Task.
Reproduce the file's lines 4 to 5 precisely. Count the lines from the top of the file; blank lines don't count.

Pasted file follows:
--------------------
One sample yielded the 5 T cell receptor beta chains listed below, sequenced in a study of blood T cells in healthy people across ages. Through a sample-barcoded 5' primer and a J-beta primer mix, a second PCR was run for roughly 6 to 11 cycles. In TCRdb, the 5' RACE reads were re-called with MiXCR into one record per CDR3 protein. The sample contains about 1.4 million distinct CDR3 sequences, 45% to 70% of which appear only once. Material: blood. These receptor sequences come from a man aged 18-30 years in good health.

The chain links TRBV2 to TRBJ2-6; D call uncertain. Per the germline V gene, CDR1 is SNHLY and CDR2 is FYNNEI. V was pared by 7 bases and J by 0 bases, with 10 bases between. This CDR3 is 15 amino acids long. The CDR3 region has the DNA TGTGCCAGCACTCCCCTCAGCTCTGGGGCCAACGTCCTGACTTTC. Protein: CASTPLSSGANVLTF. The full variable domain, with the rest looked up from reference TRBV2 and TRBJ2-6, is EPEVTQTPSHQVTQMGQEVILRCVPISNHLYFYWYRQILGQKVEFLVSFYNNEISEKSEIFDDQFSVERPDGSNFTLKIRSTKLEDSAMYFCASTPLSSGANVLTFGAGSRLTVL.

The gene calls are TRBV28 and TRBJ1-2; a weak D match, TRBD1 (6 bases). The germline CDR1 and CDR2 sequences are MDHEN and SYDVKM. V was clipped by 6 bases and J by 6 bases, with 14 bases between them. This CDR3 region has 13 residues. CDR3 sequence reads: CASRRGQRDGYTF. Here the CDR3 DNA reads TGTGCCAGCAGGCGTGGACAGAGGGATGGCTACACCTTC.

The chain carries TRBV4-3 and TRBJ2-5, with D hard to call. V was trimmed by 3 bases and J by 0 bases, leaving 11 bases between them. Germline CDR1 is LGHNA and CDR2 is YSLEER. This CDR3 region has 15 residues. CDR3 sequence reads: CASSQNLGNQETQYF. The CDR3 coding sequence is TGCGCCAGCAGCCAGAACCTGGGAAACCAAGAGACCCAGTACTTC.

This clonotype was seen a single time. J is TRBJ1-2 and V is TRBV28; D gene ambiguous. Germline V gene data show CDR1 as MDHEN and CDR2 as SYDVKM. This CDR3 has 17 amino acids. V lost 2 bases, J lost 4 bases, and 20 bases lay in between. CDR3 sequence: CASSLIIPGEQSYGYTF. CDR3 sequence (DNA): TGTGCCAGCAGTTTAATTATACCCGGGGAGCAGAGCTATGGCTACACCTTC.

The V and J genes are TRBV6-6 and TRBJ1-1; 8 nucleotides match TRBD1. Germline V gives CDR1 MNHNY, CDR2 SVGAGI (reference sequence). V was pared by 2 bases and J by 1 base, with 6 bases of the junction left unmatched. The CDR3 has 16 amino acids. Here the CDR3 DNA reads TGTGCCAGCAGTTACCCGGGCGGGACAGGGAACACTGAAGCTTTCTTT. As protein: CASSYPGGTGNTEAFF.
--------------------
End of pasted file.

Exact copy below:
The chain carries TRBV4-3 and TRBJ2-5, with D hard to call. V was trimmed by 3 bases and J by 0 bases, leaving 11 bases between them. Germline CDR1 is LGHNA and CDR2 is YSLEER. This CDR3 region has 15 residues. CDR3 sequence reads: CASSQNLGNQETQYF. The CDR3 coding sequence is TGCGCCAGCAGCCAGAACCTGGGAAACCAAGAGACCCAGTACTTC.

This clonotype was seen a single time. J is TRBJ1-2 and V is TRBV28; D gene ambiguous. Germline V gene data show CDR1 as MDHEN and CDR2 as SYDVKM. This CDR3 has 17 amino acids. V lost 2 bases, J lost 4 bases, and 20 bases lay in between. CDR3 sequence: CASSLIIPGEQSYGYTF. CDR3 sequence (DNA): TGTGCCAGCAGTTTAATTATACCCGGGGAGCAGAGCTATGGCTACACCTTC.